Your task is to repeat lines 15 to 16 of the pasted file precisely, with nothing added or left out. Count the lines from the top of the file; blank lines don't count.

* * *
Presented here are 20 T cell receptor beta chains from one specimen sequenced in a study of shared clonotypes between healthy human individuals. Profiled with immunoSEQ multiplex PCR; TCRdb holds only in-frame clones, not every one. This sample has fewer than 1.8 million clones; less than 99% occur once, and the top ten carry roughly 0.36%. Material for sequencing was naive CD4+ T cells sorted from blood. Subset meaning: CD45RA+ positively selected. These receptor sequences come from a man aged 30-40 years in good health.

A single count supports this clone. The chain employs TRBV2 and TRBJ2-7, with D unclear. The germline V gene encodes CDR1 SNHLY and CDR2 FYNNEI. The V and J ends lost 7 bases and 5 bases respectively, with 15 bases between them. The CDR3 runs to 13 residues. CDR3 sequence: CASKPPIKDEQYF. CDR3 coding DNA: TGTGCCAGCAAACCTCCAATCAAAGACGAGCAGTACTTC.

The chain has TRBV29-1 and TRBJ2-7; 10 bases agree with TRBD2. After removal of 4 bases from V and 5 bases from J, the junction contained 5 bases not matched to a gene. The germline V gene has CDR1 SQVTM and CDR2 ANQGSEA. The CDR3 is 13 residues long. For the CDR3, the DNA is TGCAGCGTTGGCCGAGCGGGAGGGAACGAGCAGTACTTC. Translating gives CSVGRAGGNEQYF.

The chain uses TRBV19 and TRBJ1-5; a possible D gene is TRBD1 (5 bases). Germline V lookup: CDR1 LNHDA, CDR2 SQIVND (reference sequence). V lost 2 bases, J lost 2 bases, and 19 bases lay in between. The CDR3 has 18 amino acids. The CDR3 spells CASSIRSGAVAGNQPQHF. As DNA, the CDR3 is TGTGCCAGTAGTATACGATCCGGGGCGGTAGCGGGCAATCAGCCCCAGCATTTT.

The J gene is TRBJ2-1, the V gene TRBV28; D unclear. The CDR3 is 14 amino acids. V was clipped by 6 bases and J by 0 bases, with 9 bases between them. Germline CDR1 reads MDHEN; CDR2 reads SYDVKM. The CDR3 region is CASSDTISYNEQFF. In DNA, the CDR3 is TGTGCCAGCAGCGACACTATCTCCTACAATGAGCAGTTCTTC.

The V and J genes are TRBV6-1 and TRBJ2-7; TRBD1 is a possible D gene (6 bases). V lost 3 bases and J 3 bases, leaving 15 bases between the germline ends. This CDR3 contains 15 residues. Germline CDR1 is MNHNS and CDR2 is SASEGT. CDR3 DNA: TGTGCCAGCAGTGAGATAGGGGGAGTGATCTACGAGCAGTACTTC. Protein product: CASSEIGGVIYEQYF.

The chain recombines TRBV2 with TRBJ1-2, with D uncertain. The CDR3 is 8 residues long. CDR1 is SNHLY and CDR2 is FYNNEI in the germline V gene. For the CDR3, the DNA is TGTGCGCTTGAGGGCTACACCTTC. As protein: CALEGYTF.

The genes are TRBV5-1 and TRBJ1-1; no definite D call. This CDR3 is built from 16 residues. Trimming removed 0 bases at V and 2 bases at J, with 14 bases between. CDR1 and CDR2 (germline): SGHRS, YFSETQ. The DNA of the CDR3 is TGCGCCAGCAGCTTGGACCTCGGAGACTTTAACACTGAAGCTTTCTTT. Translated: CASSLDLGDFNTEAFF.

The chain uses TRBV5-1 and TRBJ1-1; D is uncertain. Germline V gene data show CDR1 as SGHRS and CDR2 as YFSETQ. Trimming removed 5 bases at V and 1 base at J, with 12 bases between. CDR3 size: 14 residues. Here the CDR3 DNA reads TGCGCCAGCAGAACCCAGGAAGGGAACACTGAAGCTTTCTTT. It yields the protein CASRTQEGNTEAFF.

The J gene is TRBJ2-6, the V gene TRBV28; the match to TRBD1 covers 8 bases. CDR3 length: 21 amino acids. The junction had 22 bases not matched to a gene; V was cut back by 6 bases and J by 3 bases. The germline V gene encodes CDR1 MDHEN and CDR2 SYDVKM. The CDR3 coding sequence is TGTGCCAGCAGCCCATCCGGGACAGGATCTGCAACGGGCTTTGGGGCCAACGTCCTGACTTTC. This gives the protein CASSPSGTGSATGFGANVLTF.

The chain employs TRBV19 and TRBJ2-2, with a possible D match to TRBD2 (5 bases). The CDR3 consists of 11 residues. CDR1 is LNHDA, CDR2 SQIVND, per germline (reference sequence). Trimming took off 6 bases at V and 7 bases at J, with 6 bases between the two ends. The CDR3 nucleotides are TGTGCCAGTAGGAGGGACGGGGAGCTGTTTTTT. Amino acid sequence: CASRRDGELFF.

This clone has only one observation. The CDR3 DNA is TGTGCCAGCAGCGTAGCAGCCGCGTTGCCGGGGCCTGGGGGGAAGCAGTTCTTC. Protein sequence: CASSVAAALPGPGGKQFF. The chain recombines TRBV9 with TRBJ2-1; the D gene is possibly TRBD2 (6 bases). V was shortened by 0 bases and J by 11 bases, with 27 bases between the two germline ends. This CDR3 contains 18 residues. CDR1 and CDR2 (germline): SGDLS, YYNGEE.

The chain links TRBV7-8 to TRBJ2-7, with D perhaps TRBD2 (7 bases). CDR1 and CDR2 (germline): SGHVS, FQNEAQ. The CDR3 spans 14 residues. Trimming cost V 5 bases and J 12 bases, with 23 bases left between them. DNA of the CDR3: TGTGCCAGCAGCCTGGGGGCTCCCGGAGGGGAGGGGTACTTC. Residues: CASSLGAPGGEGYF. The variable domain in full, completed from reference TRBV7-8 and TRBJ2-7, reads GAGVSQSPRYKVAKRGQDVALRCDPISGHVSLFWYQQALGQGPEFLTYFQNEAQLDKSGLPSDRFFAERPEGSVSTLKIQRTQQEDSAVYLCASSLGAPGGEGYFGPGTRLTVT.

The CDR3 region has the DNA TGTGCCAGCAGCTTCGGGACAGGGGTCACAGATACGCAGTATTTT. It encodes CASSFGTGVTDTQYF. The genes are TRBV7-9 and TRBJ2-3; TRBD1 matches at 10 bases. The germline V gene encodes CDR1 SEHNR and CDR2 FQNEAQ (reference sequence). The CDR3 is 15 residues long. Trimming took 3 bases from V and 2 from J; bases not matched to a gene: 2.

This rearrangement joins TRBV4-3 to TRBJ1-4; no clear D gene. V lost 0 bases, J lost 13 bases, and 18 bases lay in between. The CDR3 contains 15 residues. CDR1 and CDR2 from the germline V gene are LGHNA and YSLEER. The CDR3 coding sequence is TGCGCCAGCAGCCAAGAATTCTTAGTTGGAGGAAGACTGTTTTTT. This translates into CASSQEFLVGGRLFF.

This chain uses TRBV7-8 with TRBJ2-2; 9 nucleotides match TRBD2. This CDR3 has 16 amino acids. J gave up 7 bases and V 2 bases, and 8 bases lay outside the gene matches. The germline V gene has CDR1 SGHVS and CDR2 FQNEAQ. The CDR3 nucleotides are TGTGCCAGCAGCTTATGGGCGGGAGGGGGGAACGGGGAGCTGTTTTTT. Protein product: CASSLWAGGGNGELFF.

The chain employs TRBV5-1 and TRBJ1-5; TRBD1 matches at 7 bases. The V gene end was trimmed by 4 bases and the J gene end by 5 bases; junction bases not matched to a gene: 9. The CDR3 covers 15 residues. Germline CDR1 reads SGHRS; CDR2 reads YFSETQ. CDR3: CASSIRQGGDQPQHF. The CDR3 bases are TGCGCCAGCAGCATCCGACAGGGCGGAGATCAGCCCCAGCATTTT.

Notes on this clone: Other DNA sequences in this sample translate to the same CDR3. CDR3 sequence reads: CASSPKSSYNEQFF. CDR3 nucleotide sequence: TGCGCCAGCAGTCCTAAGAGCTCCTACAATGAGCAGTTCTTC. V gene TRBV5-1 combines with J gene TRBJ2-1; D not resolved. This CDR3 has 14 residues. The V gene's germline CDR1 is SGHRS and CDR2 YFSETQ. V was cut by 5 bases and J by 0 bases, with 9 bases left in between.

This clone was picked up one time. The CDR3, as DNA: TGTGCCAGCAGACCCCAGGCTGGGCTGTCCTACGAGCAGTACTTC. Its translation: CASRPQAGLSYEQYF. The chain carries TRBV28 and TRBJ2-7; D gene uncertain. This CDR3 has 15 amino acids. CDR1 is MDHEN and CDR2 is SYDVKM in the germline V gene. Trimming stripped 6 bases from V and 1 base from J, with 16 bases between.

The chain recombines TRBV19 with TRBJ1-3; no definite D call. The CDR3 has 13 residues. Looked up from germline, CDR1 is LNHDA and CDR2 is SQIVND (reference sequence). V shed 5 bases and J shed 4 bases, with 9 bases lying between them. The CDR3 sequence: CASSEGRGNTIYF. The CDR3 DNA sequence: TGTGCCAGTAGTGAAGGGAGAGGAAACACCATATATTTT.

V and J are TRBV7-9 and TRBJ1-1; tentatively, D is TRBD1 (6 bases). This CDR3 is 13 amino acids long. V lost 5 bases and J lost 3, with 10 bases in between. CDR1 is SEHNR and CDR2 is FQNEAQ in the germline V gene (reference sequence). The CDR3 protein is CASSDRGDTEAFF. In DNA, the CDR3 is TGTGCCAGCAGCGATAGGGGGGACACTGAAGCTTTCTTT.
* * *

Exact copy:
This rearrangement joins TRBV4-3 to TRBJ1-4; no clear D gene. V lost 0 bases, J lost 13 bases, and 18 bases lay in between. The CDR3 contains 15 residues. CDR1 and CDR2 from the germline V gene are LGHNA and YSLEER. The CDR3 coding sequence is TGCGCCAGCAGCCAAGAATTCTTAGTTGGAGGAAGACTGTTTTTT. This translates into CASSQEFLVGGRLFF.

This chain uses TRBV7-8 with TRBJ2-2; 9 nucleotides match TRBD2. This CDR3 has 16 amino acids. J gave up 7 bases and V 2 bases, and 8 bases lay outside the gene matches. The germline V gene has CDR1 SGHVS and CDR2 FQNEAQ. The CDR3 nucleotides are TGTGCCAGCAGCTTATGGGCGGGAGGGGGGAACGGGGAGCTGTTTTTT. Protein product: CASSLWAGGGNGELFF.